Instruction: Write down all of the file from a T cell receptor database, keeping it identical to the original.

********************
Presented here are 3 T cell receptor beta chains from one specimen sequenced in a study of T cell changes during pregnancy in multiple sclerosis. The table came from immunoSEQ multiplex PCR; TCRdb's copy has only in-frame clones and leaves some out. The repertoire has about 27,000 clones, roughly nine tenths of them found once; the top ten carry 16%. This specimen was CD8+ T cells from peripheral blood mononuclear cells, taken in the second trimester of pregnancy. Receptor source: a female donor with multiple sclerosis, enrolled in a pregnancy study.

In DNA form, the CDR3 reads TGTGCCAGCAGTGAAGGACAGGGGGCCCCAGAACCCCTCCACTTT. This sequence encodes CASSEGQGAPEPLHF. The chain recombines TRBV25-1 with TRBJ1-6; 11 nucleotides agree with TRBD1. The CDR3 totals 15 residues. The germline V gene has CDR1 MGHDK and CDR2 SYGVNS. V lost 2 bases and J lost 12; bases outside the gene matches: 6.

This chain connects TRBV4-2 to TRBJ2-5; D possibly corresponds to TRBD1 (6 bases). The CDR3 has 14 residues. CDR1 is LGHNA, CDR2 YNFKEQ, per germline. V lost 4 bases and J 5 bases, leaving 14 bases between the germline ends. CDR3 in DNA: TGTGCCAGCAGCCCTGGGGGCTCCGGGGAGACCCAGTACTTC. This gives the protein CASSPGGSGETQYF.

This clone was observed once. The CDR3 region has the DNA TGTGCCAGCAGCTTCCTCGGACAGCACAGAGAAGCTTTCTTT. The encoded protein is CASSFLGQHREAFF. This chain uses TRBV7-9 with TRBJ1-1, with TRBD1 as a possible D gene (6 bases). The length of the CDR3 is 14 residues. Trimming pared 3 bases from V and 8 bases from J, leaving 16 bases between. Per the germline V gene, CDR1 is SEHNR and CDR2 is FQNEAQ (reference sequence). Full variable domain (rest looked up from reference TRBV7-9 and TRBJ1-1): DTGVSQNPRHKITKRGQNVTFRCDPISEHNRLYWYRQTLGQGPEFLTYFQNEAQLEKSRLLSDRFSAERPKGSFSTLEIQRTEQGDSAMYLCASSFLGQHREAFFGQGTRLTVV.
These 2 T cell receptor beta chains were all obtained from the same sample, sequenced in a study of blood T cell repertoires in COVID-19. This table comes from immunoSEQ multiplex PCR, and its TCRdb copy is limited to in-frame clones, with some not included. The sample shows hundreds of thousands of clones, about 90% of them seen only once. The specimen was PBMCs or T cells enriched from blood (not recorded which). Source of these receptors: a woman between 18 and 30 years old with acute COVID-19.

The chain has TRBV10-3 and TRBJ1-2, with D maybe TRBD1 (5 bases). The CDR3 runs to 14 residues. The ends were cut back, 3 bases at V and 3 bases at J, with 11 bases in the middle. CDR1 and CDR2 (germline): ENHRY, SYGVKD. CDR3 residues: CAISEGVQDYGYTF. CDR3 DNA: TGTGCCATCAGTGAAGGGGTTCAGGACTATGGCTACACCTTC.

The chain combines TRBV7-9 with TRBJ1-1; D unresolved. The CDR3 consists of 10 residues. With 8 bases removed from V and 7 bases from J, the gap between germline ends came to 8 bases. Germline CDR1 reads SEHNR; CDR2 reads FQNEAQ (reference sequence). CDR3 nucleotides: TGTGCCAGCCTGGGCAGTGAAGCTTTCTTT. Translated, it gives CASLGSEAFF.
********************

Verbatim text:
Presented here are 3 T cell receptor beta chains from one specimen sequenced in a study of T cell changes during pregnancy in multiple sclerosis. The table came from immunoSEQ multiplex PCR; TCRdb's copy has only in-frame clones and leaves some out. The repertoire has about 27,000 clones, roughly nine tenths of them found once; the top ten carry 16%. This specimen was CD8+ T cells from peripheral blood mononuclear cells, taken in the second trimester of pregnancy. Receptor source: a female donor with multiple sclerosis, enrolled in a pregnancy study.

In DNA form, the CDR3 reads TGTGCCAGCAGTGAAGGACAGGGGGCCCCAGAACCCCTCCACTTT. This sequence encodes CASSEGQGAPEPLHF. The chain recombines TRBV25-1 with TRBJ1-6; 11 nucleotides agree with TRBD1. The CDR3 totals 15 residues. The germline V gene has CDR1 MGHDK and CDR2 SYGVNS. V lost 2 bases and J lost 12; bases outside the gene matches: 6.

This chain connects TRBV4-2 to TRBJ2-5; D possibly corresponds to TRBD1 (6 bases). The CDR3 has 14 residues. CDR1 is LGHNA, CDR2 YNFKEQ, per germline. V lost 4 bases and J 5 bases, leaving 14 bases between the germline ends. CDR3 in DNA: TGTGCCAGCAGCCCTGGGGGCTCCGGGGAGACCCAGTACTTC. This gives the protein CASSPGGSGETQYF.

This clone was observed once. The CDR3 region has the DNA TGTGCCAGCAGCTTCCTCGGACAGCACAGAGAAGCTTTCTTT. The encoded protein is CASSFLGQHREAFF. This chain uses TRBV7-9 with TRBJ1-1, with TRBD1 as a possible D gene (6 bases). The length of the CDR3 is 14 residues. Trimming pared 3 bases from V and 8 bases from J, leaving 16 bases between. Per the germline V gene, CDR1 is SEHNR and CDR2 is FQNEAQ (reference sequence). Full variable domain (rest looked up from reference TRBV7-9 and TRBJ1-1): DTGVSQNPRHKITKRGQNVTFRCDPISEHNRLYWYRQTLGQGPEFLTYFQNEAQLEKSRLLSDRFSAERPKGSFSTLEIQRTEQGDSAMYLCASSFLGQHREAFFGQGTRLTVV.
These 2 T cell receptor beta chains were all obtained from the same sample, sequenced in a study of blood T cell repertoires in COVID-19. This table comes from immunoSEQ multiplex PCR, and its TCRdb copy is limited to in-frame clones, with some not included. The sample shows hundreds of thousands of clones, about 90% of them seen only once. The specimen was PBMCs or T cells enriched from blood (not recorded which). Source of these receptors: a woman between 18 and 30 years old with acute COVID-19.

The chain has TRBV10-3 and TRBJ1-2, with D maybe TRBD1 (5 bases). The CDR3 runs to 14 residues. The ends were cut back, 3 bases at V and 3 bases at J, with 11 bases in the middle. CDR1 and CDR2 (germline): ENHRY, SYGVKD. CDR3 residues: CAISEGVQDYGYTF. CDR3 DNA: TGTGCCATCAGTGAAGGGGTTCAGGACTATGGCTACACCTTC.

The chain combines TRBV7-9 with TRBJ1-1; D unresolved. The CDR3 consists of 10 residues. With 8 bases removed from V and 7 bases from J, the gap between germline ends came to 8 bases. Germline CDR1 reads SEHNR; CDR2 reads FQNEAQ (reference sequence). CDR3 nucleotides: TGTGCCAGCCTGGGCAGTGAAGCTTTCTTT. Translated, it gives CASLGSEAFF.